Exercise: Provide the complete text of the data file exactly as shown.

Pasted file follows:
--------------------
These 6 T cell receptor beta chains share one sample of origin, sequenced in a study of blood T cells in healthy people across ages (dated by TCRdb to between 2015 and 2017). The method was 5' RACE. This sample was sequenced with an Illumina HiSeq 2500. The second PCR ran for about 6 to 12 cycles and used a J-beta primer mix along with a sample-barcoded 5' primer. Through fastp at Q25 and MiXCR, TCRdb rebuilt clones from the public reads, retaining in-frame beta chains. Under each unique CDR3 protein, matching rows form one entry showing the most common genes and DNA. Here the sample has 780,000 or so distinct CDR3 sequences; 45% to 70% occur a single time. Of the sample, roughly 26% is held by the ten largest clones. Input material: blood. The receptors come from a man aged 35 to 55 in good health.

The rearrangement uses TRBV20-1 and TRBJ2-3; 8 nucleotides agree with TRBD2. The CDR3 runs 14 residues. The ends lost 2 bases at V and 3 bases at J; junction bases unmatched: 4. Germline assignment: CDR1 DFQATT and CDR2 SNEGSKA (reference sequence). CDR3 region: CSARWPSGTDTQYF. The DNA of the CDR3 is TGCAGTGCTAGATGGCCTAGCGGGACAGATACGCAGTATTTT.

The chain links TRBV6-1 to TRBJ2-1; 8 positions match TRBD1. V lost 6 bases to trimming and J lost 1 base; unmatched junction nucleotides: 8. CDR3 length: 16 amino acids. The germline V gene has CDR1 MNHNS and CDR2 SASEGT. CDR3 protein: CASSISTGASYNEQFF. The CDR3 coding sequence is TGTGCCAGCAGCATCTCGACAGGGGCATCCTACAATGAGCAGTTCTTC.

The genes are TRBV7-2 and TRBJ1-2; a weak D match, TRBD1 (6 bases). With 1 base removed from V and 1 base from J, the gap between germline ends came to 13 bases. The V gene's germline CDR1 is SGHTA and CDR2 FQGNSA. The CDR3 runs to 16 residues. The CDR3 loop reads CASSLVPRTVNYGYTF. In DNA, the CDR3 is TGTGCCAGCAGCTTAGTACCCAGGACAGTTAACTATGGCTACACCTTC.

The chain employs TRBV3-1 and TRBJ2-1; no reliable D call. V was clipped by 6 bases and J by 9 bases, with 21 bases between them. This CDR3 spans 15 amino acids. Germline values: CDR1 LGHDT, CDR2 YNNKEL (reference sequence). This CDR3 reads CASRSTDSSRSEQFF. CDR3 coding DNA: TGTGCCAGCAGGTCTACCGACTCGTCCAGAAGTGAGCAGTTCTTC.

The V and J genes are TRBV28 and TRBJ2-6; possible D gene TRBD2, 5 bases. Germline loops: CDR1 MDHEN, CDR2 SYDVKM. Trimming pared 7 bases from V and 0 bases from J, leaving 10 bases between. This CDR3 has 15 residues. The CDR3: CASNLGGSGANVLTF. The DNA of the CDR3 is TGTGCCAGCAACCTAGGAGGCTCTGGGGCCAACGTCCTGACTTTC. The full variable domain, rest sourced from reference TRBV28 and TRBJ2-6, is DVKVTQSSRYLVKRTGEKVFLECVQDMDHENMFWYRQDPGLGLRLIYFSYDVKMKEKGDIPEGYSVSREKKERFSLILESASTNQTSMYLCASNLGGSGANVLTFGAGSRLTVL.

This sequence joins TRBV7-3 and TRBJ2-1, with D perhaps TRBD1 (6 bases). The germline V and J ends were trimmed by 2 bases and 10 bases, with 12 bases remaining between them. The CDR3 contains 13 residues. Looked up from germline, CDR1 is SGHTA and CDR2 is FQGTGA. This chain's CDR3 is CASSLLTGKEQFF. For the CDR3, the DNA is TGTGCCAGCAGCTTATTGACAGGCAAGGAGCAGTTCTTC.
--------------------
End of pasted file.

These 6 T cell receptor beta chains share one sample of origin, sequenced in a study of blood T cells in healthy people across ages (dated by TCRdb to between 2015 and 2017). The method was 5' RACE. This sample was sequenced with an Illumina HiSeq 2500. The second PCR ran for about 6 to 12 cycles and used a J-beta primer mix along with a sample-barcoded 5' primer. Through fastp at Q25 and MiXCR, TCRdb rebuilt clones from the public reads, retaining in-frame beta chains. Under each unique CDR3 protein, matching rows form one entry showing the most common genes and DNA. Here the sample has 780,000 or so distinct CDR3 sequences; 45% to 70% occur a single time. Of the sample, roughly 26% is held by the ten largest clones. Input material: blood. The receptors come from a man aged 35 to 55 in good health.

The rearrangement uses TRBV20-1 and TRBJ2-3; 8 nucleotides agree with TRBD2. The CDR3 runs 14 residues. The ends lost 2 bases at V and 3 bases at J; junction bases unmatched: 4. Germline assignment: CDR1 DFQATT and CDR2 SNEGSKA (reference sequence). CDR3 region: CSARWPSGTDTQYF. The DNA of the CDR3 is TGCAGTGCTAGATGGCCTAGCGGGACAGATACGCAGTATTTT.

The chain links TRBV6-1 to TRBJ2-1; 8 positions match TRBD1. V lost 6 bases to trimming and J lost 1 base; unmatched junction nucleotides: 8. CDR3 length: 16 amino acids. The germline V gene has CDR1 MNHNS and CDR2 SASEGT. CDR3 protein: CASSISTGASYNEQFF. The CDR3 coding sequence is TGTGCCAGCAGCATCTCGACAGGGGCATCCTACAATGAGCAGTTCTTC.

The genes are TRBV7-2 and TRBJ1-2; a weak D match, TRBD1 (6 bases). With 1 base removed from V and 1 base from J, the gap between germline ends came to 13 bases. The V gene's germline CDR1 is SGHTA and CDR2 FQGNSA. The CDR3 runs to 16 residues. The CDR3 loop reads CASSLVPRTVNYGYTF. In DNA, the CDR3 is TGTGCCAGCAGCTTAGTACCCAGGACAGTTAACTATGGCTACACCTTC.

The chain employs TRBV3-1 and TRBJ2-1; no reliable D call. V was clipped by 6 bases and J by 9 bases, with 21 bases between them. This CDR3 spans 15 amino acids. Germline values: CDR1 LGHDT, CDR2 YNNKEL (reference sequence). This CDR3 reads CASRSTDSSRSEQFF. CDR3 coding DNA: TGTGCCAGCAGGTCTACCGACTCGTCCAGAAGTGAGCAGTTCTTC.

The V and J genes are TRBV28 and TRBJ2-6; possible D gene TRBD2, 5 bases. Germline loops: CDR1 MDHEN, CDR2 SYDVKM. Trimming pared 7 bases from V and 0 bases from J, leaving 10 bases between. This CDR3 has 15 residues. The CDR3: CASNLGGSGANVLTF. The DNA of the CDR3 is TGTGCCAGCAACCTAGGAGGCTCTGGGGCCAACGTCCTGACTTTC. The full variable domain, rest sourced from reference TRBV28 and TRBJ2-6, is DVKVTQSSRYLVKRTGEKVFLECVQDMDHENMFWYRQDPGLGLRLIYFSYDVKMKEKGDIPEGYSVSREKKERFSLILESASTNQTSMYLCASNLGGSGANVLTFGAGSRLTVL.

This sequence joins TRBV7-3 and TRBJ2-1, with D perhaps TRBD1 (6 bases). The germline V and J ends were trimmed by 2 bases and 10 bases, with 12 bases remaining between them. The CDR3 contains 13 residues. Looked up from germline, CDR1 is SGHTA and CDR2 is FQGTGA. This chain's CDR3 is CASSLLTGKEQFF. For the CDR3, the DNA is TGTGCCAGCAGCTTATTGACAGGCAAGGAGCAGTTCTTC.